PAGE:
WASHINGTON, DC, 22 September 2010 – The World Bank's Board of Directors analyzed the new Country Partnership Strategy (CPS) for Panama yesterday, centered on creating opportunities for all Panamanians based on the joint activities of both government and private sector and aimed at increasing the country's productive capacity.
The new strategy corresponds to the 2011-2014 period and contemplates flexible loans for a total sum that will depend on the government's specific demands, as well as a series of consultancy and analysis services that will be defined jointly with authorities.
It contemplates US$300 million for fiscal year 2011, and US$100 million for FY 2012.
The strategy supports the governmental program and stands on three main pillars: economic growth based on the country's competitive advantages; providing greater opportunities for all and consolidating an efficient and transparent public sector.
“This new strategy, designed jointly with the Panamanian government, supports the current administration in promoting economic growth and competitiveness, improving access to and the quality of rural an urban roads, as well as better education, promoting the productive capacity and climate change and natural disaster risk management, among other areas,” said Laura Frigenti, World Bank Director for Central America.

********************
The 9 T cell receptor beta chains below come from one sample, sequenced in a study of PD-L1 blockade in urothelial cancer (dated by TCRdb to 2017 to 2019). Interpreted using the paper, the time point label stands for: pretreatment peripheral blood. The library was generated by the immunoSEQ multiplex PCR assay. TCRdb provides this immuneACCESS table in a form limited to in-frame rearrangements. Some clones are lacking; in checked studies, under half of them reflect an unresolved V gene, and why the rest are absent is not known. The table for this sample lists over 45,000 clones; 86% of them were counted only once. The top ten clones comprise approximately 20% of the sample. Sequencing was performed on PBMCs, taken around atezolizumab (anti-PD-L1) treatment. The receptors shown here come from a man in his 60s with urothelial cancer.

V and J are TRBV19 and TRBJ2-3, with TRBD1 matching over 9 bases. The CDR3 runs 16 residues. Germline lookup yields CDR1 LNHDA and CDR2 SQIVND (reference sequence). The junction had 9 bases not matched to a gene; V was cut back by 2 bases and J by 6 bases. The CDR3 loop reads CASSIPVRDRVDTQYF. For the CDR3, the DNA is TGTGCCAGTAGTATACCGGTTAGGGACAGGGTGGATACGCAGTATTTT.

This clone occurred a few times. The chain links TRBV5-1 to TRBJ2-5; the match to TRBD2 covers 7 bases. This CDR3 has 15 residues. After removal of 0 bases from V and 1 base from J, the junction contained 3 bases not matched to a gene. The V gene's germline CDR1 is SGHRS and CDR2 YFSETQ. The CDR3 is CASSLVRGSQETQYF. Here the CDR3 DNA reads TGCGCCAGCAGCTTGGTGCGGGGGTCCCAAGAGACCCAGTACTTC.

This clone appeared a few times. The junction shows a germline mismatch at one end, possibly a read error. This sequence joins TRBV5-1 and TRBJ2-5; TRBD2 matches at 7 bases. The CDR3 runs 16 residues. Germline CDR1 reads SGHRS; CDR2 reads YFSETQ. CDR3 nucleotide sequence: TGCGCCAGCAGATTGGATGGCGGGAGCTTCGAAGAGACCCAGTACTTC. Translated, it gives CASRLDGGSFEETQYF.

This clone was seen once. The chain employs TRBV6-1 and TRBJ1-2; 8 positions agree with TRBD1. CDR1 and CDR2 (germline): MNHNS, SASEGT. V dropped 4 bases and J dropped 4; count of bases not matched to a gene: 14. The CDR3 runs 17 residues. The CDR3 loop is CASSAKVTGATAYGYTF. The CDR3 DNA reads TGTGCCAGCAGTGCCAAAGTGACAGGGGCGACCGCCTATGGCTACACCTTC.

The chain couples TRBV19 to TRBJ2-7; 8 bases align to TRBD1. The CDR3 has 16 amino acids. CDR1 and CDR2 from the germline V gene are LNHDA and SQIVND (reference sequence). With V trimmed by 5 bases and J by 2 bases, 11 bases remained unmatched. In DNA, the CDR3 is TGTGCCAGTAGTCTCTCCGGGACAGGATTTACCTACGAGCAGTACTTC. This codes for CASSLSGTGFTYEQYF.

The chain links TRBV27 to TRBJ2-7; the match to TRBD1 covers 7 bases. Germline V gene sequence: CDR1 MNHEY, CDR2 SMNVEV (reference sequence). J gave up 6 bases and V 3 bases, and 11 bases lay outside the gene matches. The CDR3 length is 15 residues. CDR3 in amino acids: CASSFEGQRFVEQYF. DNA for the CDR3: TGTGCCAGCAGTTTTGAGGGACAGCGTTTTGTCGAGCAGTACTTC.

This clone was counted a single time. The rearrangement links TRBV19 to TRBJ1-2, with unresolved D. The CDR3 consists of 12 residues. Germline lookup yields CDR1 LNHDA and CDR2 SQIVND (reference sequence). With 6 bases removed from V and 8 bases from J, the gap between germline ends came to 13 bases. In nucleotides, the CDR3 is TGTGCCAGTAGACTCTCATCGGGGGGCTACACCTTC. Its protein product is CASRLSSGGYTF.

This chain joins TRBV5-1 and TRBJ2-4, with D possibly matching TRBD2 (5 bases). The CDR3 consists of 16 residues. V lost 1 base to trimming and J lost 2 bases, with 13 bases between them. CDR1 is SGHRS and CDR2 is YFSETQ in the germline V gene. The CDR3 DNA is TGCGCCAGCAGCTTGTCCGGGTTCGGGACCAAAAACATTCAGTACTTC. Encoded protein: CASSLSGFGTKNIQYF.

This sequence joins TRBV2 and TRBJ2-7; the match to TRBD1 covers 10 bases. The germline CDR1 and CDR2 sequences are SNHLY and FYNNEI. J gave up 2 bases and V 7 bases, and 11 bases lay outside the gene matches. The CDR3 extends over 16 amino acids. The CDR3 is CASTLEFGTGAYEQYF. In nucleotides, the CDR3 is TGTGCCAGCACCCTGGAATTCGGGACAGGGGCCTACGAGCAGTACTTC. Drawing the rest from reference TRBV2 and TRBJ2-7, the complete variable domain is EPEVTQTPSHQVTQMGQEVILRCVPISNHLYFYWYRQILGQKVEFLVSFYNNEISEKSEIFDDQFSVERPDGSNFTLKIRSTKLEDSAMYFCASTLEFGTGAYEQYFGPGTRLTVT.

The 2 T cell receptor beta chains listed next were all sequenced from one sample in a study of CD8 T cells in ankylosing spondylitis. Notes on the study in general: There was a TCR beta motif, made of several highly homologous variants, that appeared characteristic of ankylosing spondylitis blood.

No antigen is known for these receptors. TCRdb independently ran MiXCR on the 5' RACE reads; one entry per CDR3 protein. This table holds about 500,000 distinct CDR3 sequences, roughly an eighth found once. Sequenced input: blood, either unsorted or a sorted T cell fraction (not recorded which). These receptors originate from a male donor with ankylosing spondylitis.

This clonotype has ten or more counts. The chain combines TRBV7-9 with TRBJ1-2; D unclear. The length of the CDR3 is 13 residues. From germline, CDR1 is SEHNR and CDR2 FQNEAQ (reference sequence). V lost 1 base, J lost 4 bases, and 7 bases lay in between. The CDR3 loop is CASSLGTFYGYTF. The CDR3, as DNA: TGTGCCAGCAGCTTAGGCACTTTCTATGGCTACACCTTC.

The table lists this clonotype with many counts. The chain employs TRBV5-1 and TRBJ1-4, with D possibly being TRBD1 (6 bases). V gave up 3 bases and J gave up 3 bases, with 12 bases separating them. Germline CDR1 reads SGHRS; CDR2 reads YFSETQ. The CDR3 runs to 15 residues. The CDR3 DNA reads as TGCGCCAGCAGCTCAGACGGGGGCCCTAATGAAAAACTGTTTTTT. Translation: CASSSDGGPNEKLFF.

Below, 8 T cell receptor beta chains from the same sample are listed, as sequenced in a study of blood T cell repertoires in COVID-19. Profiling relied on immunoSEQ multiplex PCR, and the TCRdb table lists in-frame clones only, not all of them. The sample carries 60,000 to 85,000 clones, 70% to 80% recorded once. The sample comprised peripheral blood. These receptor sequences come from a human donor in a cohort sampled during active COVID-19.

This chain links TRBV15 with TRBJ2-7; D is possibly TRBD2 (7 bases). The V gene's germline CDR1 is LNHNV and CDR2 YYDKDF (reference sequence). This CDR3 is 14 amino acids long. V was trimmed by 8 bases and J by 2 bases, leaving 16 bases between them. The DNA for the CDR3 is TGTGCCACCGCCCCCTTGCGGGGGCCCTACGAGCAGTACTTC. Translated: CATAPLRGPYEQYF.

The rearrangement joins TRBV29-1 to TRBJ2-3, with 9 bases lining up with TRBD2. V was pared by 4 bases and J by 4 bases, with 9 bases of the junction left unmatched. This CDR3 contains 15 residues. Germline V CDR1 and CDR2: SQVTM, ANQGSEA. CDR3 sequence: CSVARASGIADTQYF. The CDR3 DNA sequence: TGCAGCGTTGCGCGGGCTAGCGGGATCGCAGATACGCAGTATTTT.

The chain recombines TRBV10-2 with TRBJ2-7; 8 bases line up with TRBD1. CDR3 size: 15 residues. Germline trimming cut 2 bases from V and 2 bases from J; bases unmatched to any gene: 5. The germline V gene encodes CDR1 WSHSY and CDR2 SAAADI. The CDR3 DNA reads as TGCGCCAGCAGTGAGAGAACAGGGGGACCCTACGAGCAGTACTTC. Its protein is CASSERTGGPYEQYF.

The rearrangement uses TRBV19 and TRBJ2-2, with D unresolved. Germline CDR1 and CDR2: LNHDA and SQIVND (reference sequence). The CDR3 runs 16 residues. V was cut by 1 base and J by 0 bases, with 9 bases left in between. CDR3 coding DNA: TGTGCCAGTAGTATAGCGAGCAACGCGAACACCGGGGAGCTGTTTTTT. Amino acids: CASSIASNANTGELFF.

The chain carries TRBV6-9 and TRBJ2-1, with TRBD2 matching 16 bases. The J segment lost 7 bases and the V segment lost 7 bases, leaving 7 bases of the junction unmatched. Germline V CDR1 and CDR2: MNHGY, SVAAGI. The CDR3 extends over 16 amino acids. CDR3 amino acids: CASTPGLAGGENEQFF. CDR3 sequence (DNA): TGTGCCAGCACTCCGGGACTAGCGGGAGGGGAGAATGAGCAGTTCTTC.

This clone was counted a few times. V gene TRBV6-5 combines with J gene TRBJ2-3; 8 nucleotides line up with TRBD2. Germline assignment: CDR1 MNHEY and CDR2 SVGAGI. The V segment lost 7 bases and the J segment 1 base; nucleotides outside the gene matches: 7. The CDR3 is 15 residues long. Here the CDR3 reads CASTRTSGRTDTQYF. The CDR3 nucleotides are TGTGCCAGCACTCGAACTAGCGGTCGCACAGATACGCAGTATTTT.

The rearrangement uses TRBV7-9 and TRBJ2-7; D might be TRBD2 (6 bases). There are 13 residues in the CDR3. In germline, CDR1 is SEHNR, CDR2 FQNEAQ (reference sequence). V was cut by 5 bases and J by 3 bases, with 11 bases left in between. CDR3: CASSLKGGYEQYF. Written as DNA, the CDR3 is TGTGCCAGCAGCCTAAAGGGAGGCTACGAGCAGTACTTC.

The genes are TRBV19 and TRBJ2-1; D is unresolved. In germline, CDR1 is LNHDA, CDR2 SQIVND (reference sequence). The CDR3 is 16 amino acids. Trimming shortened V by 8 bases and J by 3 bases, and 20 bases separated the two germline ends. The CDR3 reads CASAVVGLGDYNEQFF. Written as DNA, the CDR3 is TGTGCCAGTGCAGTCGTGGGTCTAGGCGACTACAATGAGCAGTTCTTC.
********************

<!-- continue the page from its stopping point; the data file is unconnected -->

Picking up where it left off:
In order to create more opportunities for all, the strategy will improve access to and the quality of basic health and nutrition services, placing special emphasis on child and reproductive health in rural areas and those with indigenous populations. It will also improve social protection services and access to water and sanitation services.
The work plan intends to increase the transparency and efficiency of the public sector, optimizing spending and reducing paperwork. It will also create systems to evaluate the results obtained by the public sector. It will modernize financial and auditing systems, as well as the property tax collecting system.
Currently, the World Bank's portfolio in Panama includes six loans and a grant from the Global Environmental Facility totaling US$ 181.4 million. The operations financed by the multilateral organization comprise the areas of health, social protection, rural development and infrastructure.